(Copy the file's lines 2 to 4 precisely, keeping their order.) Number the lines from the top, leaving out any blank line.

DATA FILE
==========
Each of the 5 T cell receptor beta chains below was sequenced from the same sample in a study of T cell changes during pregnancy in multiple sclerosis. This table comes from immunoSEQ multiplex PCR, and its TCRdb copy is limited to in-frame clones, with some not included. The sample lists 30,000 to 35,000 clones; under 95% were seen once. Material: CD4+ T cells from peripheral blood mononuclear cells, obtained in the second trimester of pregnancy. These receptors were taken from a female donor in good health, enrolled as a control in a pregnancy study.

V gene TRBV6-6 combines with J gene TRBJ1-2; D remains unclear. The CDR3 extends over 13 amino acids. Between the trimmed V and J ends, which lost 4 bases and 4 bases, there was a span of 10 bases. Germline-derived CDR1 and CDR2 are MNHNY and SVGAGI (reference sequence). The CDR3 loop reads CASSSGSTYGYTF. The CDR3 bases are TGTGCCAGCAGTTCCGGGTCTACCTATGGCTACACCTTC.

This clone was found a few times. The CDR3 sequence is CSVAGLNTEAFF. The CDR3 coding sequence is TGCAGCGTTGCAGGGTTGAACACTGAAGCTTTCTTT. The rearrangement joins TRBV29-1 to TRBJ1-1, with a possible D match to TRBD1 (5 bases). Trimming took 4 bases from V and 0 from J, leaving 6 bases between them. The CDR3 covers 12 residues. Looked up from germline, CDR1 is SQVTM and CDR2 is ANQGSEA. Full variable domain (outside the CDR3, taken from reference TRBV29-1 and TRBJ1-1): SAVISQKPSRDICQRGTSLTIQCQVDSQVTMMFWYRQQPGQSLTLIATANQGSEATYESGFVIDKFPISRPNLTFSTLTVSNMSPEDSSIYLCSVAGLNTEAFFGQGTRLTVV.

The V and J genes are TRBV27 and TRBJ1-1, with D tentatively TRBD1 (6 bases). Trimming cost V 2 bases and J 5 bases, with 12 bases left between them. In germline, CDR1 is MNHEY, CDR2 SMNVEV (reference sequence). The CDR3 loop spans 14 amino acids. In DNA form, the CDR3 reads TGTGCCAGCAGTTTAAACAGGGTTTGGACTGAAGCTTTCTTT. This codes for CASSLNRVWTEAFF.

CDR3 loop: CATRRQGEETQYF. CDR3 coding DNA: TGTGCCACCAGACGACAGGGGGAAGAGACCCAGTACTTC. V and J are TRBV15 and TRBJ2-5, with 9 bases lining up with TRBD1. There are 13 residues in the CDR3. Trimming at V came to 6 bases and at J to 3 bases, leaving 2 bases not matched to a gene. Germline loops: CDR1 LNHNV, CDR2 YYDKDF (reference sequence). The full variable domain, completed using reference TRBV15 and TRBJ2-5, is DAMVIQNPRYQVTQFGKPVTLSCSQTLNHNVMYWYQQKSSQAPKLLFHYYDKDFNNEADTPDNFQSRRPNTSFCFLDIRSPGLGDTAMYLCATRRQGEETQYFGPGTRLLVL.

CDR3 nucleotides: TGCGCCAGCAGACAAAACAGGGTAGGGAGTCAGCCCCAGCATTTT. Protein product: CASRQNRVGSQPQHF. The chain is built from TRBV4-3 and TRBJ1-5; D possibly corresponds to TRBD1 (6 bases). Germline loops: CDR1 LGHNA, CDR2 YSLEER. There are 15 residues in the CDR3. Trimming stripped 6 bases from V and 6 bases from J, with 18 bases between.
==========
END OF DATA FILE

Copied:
V gene TRBV6-6 combines with J gene TRBJ1-2; D remains unclear. The CDR3 extends over 13 amino acids. Between the trimmed V and J ends, which lost 4 bases and 4 bases, there was a span of 10 bases. Germline-derived CDR1 and CDR2 are MNHNY and SVGAGI (reference sequence). The CDR3 loop reads CASSSGSTYGYTF. The CDR3 bases are TGTGCCAGCAGTTCCGGGTCTACCTATGGCTACACCTTC.

This clone was found a few times. The CDR3 sequence is CSVAGLNTEAFF. The CDR3 coding sequence is TGCAGCGTTGCAGGGTTGAACACTGAAGCTTTCTTT. The rearrangement joins TRBV29-1 to TRBJ1-1, with a possible D match to TRBD1 (5 bases). Trimming took 4 bases from V and 0 from J, leaving 6 bases between them. The CDR3 covers 12 residues. Looked up from germline, CDR1 is SQVTM and CDR2 is ANQGSEA. Full variable domain (outside the CDR3, taken from reference TRBV29-1 and TRBJ1-1): SAVISQKPSRDICQRGTSLTIQCQVDSQVTMMFWYRQQPGQSLTLIATANQGSEATYESGFVIDKFPISRPNLTFSTLTVSNMSPEDSSIYLCSVAGLNTEAFFGQGTRLTVV.

The V and J genes are TRBV27 and TRBJ1-1, with D tentatively TRBD1 (6 bases). Trimming cost V 2 bases and J 5 bases, with 12 bases left between them. In germline, CDR1 is MNHEY, CDR2 SMNVEV (reference sequence). The CDR3 loop spans 14 amino acids. In DNA form, the CDR3 reads TGTGCCAGCAGTTTAAACAGGGTTTGGACTGAAGCTTTCTTT. This codes for CASSLNRVWTEAFF.